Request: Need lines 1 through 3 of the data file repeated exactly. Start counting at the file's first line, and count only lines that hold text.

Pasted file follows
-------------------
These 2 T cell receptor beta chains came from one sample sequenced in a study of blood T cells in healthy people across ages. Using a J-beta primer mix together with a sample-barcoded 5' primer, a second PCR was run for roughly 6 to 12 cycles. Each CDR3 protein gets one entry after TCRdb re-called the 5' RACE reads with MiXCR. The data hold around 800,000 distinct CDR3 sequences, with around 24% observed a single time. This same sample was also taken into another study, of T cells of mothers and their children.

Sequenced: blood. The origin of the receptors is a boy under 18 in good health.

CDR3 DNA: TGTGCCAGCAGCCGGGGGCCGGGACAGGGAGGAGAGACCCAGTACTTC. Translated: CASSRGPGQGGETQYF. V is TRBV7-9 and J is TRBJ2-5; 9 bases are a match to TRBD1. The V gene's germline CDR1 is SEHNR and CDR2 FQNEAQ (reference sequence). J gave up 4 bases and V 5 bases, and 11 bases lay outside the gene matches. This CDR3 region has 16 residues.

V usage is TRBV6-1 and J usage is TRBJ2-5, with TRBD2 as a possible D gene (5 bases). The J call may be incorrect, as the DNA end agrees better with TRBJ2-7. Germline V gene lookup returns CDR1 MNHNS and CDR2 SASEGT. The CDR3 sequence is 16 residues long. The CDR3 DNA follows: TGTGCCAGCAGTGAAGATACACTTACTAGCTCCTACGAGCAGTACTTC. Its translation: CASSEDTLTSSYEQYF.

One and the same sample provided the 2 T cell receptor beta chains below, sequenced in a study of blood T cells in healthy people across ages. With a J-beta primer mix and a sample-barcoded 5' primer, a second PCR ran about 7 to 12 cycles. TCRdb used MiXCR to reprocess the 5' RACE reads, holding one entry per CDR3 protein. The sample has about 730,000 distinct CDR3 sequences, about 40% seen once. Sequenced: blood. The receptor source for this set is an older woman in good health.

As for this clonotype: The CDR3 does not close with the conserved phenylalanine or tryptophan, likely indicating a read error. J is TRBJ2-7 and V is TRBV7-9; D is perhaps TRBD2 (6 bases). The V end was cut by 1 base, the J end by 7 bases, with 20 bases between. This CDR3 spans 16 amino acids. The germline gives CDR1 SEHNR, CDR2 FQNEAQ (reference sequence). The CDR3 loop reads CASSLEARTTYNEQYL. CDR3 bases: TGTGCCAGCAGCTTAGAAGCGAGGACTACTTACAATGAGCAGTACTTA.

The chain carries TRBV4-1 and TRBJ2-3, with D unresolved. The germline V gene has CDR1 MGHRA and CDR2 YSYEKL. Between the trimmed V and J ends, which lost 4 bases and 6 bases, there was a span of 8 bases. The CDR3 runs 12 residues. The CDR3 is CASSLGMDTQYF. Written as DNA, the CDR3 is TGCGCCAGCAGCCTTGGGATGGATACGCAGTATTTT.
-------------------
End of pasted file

These 2 T cell receptor beta chains came from one sample sequenced in a study of blood T cells in healthy people across ages. Using a J-beta primer mix together with a sample-barcoded 5' primer, a second PCR was run for roughly 6 to 12 cycles. Each CDR3 protein gets one entry after TCRdb re-called the 5' RACE reads with MiXCR. The data hold around 800,000 distinct CDR3 sequences, with around 24% observed a single time. This same sample was also taken into another study, of T cells of mothers and their children.

Sequenced: blood. The origin of the receptors is a boy under 18 in good health.

CDR3 DNA: TGTGCCAGCAGCCGGGGGCCGGGACAGGGAGGAGAGACCCAGTACTTC. Translated: CASSRGPGQGGETQYF. V is TRBV7-9 and J is TRBJ2-5; 9 bases are a match to TRBD1. The V gene's germline CDR1 is SEHNR and CDR2 FQNEAQ (reference sequence). J gave up 4 bases and V 5 bases, and 11 bases lay outside the gene matches. This CDR3 region has 16 residues.